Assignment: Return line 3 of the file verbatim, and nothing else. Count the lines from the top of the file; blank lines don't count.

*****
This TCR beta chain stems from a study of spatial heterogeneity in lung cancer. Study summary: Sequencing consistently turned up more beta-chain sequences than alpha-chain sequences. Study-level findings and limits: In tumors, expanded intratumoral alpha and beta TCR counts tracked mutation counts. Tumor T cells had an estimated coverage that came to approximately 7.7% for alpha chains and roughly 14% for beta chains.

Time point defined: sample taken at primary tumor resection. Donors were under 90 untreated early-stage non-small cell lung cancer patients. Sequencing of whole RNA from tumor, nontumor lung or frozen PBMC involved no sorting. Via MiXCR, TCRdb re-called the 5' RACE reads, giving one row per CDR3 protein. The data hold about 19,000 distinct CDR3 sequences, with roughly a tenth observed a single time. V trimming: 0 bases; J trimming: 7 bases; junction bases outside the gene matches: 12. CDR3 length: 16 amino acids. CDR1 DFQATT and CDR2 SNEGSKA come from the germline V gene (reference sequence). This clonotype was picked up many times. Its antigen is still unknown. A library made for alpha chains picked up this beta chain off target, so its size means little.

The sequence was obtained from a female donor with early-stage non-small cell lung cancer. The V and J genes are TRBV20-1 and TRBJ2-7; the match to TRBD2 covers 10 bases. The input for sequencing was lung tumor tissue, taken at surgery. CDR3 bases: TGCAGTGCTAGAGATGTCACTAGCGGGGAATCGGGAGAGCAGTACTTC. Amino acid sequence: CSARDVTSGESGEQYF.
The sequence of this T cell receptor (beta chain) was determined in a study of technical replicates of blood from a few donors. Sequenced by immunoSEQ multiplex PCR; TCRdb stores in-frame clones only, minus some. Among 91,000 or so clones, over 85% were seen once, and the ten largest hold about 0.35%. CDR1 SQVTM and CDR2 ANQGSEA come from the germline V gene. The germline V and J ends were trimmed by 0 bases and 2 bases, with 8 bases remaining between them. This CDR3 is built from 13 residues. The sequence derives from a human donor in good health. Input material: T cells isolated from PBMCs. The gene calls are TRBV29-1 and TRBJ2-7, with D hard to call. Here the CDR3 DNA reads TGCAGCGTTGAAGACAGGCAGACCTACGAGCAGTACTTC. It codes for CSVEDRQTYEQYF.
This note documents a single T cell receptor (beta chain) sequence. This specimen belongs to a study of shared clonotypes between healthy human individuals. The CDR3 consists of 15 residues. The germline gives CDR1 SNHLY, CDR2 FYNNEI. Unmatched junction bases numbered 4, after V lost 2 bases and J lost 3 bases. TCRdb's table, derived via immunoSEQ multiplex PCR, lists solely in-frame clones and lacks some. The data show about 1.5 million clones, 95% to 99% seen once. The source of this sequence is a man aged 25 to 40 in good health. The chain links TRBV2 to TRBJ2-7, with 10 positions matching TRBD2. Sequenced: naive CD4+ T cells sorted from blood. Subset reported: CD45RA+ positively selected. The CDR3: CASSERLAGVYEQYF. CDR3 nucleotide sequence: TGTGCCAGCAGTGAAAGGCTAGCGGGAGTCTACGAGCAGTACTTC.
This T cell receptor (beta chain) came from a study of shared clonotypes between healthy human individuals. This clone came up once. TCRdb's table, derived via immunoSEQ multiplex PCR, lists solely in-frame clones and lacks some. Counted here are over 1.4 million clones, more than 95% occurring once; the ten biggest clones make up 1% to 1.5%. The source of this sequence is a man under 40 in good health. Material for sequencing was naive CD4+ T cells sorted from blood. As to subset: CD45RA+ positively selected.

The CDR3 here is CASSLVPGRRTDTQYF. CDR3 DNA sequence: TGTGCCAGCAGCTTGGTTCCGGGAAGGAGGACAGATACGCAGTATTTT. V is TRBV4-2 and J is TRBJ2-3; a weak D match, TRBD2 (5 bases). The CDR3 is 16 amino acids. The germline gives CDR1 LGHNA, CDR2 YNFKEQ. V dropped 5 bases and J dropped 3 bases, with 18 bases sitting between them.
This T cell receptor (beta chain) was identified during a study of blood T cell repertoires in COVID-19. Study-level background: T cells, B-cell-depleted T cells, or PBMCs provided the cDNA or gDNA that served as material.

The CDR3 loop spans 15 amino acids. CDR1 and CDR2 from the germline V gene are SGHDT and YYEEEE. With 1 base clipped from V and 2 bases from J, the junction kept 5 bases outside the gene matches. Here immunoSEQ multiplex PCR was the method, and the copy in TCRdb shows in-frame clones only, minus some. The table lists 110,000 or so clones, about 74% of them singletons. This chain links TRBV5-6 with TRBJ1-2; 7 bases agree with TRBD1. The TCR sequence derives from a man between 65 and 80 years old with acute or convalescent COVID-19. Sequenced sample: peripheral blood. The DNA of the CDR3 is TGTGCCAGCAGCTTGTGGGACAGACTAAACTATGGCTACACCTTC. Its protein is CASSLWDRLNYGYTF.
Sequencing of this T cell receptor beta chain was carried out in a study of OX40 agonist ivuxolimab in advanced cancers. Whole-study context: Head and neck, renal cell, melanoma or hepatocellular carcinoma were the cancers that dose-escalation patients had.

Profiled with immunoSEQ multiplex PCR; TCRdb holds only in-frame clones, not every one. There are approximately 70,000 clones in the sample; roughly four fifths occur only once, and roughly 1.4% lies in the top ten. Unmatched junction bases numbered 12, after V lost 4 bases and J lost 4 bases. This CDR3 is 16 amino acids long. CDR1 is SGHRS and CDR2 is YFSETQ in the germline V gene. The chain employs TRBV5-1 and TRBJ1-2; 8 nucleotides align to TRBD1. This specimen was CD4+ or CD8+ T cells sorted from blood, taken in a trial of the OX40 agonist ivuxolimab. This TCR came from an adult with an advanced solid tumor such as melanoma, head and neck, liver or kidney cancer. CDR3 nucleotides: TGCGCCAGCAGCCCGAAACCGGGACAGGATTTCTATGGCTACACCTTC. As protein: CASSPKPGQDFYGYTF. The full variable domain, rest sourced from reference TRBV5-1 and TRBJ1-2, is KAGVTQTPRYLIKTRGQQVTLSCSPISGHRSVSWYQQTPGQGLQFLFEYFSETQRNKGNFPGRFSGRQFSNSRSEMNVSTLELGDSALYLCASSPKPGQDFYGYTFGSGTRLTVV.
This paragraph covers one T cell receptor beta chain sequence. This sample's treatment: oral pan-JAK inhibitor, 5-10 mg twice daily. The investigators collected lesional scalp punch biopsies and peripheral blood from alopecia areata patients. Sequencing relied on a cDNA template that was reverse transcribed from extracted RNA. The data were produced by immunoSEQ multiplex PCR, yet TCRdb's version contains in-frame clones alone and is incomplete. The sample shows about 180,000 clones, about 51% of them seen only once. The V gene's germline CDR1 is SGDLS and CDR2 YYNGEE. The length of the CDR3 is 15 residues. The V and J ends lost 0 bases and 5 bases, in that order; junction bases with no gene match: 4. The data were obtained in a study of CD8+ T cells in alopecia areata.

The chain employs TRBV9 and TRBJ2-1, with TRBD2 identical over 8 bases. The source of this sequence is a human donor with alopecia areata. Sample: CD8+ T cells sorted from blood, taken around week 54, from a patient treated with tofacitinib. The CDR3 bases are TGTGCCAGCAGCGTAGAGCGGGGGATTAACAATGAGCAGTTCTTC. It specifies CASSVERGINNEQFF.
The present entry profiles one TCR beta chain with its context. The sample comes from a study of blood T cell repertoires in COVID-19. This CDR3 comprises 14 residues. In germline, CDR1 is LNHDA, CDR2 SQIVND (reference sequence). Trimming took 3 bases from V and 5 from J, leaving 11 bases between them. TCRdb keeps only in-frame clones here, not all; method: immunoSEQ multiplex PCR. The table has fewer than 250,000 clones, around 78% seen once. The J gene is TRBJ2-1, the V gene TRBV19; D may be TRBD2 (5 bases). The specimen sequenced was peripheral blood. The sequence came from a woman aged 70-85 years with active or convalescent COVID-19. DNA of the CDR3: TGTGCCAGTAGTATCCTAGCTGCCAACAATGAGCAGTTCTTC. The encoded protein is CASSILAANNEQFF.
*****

The sequence was obtained from a female donor with early-stage non-small cell lung cancer. The V and J genes are TRBV20-1 and TRBJ2-7; the match to TRBD2 covers 10 bases. The input for sequencing was lung tumor tissue, taken at surgery. CDR3 bases: TGCAGTGCTAGAGATGTCACTAGCGGGGAATCGGGAGAGCAGTACTTC. Amino acid sequence: CSARDVTSGESGEQYF.